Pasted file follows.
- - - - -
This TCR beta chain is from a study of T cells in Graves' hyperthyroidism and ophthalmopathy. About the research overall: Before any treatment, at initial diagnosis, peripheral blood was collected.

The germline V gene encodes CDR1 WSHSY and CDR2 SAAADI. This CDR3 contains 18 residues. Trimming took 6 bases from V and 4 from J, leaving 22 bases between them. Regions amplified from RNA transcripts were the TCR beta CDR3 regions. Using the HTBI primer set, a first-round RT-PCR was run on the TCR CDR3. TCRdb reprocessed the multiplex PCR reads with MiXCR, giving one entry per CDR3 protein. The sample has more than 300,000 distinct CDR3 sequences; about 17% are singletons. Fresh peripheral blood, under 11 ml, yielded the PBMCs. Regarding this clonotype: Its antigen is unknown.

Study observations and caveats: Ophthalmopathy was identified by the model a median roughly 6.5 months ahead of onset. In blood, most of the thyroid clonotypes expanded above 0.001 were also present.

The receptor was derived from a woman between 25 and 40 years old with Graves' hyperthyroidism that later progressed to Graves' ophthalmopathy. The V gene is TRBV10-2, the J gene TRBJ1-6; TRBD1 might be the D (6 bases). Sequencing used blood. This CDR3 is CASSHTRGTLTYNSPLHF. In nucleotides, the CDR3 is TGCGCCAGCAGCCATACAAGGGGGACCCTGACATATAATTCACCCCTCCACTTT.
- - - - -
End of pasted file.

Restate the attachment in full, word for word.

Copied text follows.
This TCR beta chain is from a study of T cells in Graves' hyperthyroidism and ophthalmopathy. About the research overall: Before any treatment, at initial diagnosis, peripheral blood was collected.

The germline V gene encodes CDR1 WSHSY and CDR2 SAAADI. This CDR3 contains 18 residues. Trimming took 6 bases from V and 4 from J, leaving 22 bases between them. Regions amplified from RNA transcripts were the TCR beta CDR3 regions. Using the HTBI primer set, a first-round RT-PCR was run on the TCR CDR3. TCRdb reprocessed the multiplex PCR reads with MiXCR, giving one entry per CDR3 protein. The sample has more than 300,000 distinct CDR3 sequences; about 17% are singletons. Fresh peripheral blood, under 11 ml, yielded the PBMCs. Regarding this clonotype: Its antigen is unknown.

Study observations and caveats: Ophthalmopathy was identified by the model a median roughly 6.5 months ahead of onset. In blood, most of the thyroid clonotypes expanded above 0.001 were also present.

The receptor was derived from a woman between 25 and 40 years old with Graves' hyperthyroidism that later progressed to Graves' ophthalmopathy. The V gene is TRBV10-2, the J gene TRBJ1-6; TRBD1 might be the D (6 bases). Sequencing used blood. This CDR3 is CASSHTRGTLTYNSPLHF. In nucleotides, the CDR3 is TGCGCCAGCAGCCATACAAGGGGGACCCTGACATATAATTCACCCCTCCACTTT.